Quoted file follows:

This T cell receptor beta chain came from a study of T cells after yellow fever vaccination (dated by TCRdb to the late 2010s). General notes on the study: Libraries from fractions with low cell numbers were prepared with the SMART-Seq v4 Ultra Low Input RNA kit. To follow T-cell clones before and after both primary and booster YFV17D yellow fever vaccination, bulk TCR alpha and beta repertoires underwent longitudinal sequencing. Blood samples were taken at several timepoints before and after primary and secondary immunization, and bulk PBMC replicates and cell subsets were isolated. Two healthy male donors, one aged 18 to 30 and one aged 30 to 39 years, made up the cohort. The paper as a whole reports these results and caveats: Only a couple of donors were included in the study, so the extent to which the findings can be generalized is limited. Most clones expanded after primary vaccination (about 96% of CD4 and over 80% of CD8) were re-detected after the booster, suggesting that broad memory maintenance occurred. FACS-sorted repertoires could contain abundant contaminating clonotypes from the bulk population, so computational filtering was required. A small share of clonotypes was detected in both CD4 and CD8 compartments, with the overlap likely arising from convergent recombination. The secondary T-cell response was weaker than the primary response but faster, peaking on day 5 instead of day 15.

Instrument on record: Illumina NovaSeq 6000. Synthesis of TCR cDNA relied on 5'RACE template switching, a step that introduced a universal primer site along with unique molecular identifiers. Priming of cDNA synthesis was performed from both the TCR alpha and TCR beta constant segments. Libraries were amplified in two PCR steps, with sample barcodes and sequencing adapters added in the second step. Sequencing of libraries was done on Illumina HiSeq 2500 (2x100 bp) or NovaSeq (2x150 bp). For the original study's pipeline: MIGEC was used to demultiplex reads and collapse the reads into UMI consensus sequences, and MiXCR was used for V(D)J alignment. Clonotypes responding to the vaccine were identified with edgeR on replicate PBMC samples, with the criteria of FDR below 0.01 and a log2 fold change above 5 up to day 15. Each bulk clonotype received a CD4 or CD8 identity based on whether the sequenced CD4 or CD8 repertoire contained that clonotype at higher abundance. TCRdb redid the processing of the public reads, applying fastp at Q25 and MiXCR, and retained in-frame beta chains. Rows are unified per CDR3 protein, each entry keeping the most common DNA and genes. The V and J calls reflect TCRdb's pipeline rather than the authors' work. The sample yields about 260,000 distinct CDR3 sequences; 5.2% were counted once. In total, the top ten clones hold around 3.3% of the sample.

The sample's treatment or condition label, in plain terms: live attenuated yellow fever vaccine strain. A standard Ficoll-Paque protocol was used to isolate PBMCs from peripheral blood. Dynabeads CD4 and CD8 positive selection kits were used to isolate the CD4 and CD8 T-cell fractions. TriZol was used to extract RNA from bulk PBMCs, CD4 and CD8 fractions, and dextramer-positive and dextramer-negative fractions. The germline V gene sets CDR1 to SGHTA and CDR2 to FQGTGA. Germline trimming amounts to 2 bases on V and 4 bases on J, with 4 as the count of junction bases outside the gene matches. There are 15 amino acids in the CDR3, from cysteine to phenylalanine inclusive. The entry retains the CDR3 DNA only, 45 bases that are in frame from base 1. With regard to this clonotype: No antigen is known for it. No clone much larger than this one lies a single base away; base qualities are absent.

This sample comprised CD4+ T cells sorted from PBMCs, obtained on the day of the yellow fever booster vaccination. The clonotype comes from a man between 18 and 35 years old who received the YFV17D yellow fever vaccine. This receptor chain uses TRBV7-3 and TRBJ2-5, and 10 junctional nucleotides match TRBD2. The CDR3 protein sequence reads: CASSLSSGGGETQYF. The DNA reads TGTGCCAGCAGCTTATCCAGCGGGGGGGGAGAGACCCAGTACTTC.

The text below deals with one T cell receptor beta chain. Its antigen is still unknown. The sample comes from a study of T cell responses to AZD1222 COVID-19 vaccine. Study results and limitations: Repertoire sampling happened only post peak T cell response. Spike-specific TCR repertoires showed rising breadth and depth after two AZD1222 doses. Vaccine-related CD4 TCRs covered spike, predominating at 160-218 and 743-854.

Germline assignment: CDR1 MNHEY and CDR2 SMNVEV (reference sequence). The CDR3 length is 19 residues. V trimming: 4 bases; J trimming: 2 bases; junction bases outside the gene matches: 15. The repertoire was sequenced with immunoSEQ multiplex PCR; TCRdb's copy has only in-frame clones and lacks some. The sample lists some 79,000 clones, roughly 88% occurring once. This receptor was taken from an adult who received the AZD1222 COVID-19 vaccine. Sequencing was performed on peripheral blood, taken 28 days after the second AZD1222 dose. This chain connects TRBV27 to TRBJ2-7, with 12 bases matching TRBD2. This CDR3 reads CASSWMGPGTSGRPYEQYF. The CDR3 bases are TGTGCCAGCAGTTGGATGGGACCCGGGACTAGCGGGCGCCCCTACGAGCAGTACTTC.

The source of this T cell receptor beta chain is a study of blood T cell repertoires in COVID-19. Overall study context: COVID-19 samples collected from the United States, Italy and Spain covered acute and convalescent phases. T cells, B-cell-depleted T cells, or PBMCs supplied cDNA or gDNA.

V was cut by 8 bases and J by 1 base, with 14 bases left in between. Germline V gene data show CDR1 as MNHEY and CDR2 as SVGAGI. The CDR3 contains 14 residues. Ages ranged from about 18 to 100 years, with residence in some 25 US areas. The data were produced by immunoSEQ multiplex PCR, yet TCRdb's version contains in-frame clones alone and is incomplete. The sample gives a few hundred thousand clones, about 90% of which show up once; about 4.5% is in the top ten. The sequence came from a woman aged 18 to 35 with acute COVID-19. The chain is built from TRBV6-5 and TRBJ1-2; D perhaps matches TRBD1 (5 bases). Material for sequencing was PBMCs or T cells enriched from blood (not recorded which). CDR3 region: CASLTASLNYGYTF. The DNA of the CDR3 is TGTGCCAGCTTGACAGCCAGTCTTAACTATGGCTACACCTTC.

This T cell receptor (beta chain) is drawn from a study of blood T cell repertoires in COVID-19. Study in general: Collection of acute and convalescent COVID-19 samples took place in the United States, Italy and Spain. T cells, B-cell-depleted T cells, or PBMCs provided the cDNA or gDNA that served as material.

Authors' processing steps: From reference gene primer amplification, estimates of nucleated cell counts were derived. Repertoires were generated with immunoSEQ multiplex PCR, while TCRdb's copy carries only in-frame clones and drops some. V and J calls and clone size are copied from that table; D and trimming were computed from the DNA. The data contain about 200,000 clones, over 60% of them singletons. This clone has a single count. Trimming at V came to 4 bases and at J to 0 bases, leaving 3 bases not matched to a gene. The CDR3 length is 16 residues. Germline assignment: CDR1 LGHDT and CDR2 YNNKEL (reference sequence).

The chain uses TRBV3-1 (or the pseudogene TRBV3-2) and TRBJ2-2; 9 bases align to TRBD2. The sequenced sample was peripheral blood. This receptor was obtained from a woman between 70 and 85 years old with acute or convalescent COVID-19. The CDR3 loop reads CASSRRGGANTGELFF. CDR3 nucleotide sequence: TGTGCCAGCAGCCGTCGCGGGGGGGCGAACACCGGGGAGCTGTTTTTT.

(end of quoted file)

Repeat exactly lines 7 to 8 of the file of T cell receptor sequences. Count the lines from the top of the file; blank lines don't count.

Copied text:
The source of this T cell receptor beta chain is a study of blood T cell repertoires in COVID-19. Overall study context: COVID-19 samples collected from the United States, Italy and Spain covered acute and convalescent phases. T cells, B-cell-depleted T cells, or PBMCs supplied cDNA or gDNA.

V was cut by 8 bases and J by 1 base, with 14 bases left in between. Germline V gene data show CDR1 as MNHEY and CDR2 as SVGAGI. The CDR3 contains 14 residues. Ages ranged from about 18 to 100 years, with residence in some 25 US areas. The data were produced by immunoSEQ multiplex PCR, yet TCRdb's version contains in-frame clones alone and is incomplete. The sample gives a few hundred thousand clones, about 90% of which show up once; about 4.5% is in the top ten. The sequence came from a woman aged 18 to 35 with acute COVID-19. The chain is built from TRBV6-5 and TRBJ1-2; D perhaps matches TRBD1 (5 bases). Material for sequencing was PBMCs or T cells enriched from blood (not recorded which). CDR3 region: CASLTASLNYGYTF. The DNA of the CDR3 is TGTGCCAGCTTGACAGCCAGTCTTAACTATGGCTACACCTTC.